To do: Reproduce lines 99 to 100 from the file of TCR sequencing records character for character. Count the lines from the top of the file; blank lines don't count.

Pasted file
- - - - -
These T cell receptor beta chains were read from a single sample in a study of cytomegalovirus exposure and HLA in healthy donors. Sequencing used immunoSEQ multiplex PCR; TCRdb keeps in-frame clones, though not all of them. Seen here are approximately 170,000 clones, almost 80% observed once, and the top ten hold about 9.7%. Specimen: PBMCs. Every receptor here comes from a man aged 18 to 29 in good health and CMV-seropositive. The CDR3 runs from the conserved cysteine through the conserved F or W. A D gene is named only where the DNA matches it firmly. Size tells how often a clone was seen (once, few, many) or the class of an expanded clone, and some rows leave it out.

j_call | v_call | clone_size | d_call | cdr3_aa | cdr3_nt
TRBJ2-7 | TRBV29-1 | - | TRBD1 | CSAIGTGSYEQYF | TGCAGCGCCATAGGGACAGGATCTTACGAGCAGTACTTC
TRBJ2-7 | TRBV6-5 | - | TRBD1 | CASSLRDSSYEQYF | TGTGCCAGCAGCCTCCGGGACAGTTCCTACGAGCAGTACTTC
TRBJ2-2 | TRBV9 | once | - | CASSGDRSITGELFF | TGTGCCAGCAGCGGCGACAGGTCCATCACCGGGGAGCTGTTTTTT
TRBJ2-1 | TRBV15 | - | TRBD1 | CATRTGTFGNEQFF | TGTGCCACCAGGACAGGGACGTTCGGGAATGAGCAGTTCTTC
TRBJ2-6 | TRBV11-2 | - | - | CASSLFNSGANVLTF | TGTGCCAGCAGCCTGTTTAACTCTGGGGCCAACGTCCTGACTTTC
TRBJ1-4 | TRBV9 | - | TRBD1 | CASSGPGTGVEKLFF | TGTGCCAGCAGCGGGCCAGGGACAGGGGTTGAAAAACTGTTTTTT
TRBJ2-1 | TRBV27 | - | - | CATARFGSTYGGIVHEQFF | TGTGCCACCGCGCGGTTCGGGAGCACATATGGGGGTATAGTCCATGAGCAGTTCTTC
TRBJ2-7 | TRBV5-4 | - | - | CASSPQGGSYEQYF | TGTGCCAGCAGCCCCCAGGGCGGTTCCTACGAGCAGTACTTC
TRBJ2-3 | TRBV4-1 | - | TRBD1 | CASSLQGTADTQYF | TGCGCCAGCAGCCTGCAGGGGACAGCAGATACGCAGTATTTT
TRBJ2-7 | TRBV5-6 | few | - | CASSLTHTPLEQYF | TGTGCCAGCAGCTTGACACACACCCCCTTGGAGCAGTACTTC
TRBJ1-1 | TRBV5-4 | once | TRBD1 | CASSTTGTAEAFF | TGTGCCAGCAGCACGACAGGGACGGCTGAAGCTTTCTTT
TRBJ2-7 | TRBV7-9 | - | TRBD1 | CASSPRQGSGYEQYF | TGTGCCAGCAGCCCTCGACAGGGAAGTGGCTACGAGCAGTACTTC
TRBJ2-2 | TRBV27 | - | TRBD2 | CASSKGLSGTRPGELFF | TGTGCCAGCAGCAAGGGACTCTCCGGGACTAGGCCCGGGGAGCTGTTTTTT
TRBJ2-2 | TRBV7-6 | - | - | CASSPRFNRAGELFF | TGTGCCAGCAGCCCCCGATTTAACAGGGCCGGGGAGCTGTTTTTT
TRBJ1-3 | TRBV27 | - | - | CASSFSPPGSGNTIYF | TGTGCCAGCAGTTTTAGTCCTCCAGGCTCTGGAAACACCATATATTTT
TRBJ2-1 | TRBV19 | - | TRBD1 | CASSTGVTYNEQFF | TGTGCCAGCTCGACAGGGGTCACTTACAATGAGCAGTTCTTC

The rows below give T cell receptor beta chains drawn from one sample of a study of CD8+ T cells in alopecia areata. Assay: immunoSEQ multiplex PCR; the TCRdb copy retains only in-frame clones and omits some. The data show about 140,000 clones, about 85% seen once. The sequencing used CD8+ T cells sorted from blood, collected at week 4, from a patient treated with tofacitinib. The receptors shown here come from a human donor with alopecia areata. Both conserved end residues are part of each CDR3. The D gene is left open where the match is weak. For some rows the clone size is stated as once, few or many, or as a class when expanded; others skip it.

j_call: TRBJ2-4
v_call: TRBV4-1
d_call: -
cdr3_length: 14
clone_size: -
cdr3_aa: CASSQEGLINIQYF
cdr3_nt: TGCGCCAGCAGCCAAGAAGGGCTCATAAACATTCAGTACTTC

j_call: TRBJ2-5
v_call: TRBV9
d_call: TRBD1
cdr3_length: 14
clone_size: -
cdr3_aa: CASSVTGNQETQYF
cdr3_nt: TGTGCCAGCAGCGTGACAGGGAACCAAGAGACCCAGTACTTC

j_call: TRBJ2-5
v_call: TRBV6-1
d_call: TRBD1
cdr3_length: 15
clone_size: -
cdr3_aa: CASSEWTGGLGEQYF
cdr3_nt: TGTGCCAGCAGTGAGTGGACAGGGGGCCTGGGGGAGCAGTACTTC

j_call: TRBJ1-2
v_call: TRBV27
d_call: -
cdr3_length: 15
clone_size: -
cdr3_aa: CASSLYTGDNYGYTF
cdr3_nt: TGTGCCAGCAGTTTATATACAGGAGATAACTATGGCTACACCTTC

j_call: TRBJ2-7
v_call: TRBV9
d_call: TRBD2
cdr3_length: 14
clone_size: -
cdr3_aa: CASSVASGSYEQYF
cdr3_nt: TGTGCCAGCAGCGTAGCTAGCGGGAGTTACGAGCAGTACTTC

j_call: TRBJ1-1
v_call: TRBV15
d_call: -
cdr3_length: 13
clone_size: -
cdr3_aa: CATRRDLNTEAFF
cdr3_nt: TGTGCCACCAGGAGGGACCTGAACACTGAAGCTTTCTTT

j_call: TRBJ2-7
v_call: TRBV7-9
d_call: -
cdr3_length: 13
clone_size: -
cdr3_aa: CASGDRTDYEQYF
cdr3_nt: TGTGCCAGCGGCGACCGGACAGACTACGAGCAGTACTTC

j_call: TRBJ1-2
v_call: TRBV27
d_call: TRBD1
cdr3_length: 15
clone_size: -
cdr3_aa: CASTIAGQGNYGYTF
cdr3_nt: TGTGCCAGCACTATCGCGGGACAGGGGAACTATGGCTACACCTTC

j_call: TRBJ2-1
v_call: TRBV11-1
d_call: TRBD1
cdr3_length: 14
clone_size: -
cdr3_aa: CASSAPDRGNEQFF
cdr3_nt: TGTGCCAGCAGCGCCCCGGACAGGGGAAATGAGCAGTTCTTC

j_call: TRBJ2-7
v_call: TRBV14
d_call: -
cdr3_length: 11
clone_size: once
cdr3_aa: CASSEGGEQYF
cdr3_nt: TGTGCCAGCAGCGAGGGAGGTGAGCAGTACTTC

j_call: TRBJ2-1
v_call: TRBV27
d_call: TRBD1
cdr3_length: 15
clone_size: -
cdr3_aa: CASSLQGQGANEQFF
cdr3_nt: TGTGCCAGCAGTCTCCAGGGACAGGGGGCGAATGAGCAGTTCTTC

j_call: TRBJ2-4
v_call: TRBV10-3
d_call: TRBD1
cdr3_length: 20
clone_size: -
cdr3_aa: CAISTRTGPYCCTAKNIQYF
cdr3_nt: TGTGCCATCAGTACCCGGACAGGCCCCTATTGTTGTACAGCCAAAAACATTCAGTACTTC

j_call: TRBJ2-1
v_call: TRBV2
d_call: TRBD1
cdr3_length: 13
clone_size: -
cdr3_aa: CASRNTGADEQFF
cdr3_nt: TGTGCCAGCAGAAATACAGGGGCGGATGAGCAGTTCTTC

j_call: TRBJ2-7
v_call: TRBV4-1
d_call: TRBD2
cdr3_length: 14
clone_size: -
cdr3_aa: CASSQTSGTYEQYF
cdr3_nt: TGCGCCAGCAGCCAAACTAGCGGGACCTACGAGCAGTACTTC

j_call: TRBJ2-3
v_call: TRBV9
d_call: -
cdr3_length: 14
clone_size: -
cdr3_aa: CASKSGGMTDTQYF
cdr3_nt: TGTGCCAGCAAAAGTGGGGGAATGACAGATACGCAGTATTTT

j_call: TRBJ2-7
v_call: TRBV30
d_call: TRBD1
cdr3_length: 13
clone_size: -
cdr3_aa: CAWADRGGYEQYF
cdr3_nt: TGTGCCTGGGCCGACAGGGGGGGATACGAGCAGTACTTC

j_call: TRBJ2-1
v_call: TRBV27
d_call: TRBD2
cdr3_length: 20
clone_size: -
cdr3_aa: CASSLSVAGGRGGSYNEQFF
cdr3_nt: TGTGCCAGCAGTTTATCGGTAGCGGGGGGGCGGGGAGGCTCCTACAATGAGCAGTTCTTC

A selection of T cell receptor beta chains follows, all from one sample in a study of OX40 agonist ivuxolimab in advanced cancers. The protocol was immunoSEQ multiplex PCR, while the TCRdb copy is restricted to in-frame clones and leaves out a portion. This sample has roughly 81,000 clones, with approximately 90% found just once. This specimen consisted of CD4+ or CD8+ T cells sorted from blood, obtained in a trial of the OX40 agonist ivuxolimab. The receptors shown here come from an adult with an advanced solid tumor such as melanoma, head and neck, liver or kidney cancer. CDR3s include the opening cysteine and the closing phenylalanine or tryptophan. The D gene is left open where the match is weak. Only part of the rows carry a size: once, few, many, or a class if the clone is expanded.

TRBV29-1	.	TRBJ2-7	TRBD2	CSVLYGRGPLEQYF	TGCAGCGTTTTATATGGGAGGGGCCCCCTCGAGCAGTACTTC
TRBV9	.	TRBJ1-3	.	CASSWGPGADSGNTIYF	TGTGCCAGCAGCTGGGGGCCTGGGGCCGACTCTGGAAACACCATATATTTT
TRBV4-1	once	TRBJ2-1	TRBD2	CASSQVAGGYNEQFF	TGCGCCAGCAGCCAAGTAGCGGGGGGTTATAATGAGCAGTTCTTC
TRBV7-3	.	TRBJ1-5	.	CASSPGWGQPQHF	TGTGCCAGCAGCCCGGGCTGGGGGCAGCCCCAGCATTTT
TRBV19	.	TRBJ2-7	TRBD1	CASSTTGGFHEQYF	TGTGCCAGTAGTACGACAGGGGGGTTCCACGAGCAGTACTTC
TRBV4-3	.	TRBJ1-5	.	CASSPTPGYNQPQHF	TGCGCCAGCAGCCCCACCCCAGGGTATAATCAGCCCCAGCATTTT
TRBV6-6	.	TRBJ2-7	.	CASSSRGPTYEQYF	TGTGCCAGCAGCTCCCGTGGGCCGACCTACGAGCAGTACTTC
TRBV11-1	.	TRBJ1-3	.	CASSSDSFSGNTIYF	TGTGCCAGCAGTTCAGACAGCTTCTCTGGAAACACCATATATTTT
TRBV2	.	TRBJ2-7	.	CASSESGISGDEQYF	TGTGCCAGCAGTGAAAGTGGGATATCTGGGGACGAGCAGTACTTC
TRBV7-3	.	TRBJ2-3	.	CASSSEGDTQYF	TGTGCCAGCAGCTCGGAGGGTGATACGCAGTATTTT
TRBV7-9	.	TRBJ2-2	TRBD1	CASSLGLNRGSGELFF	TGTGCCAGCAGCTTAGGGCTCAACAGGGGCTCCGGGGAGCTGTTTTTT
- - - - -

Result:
d_call: TRBD1
cdr3_length: 20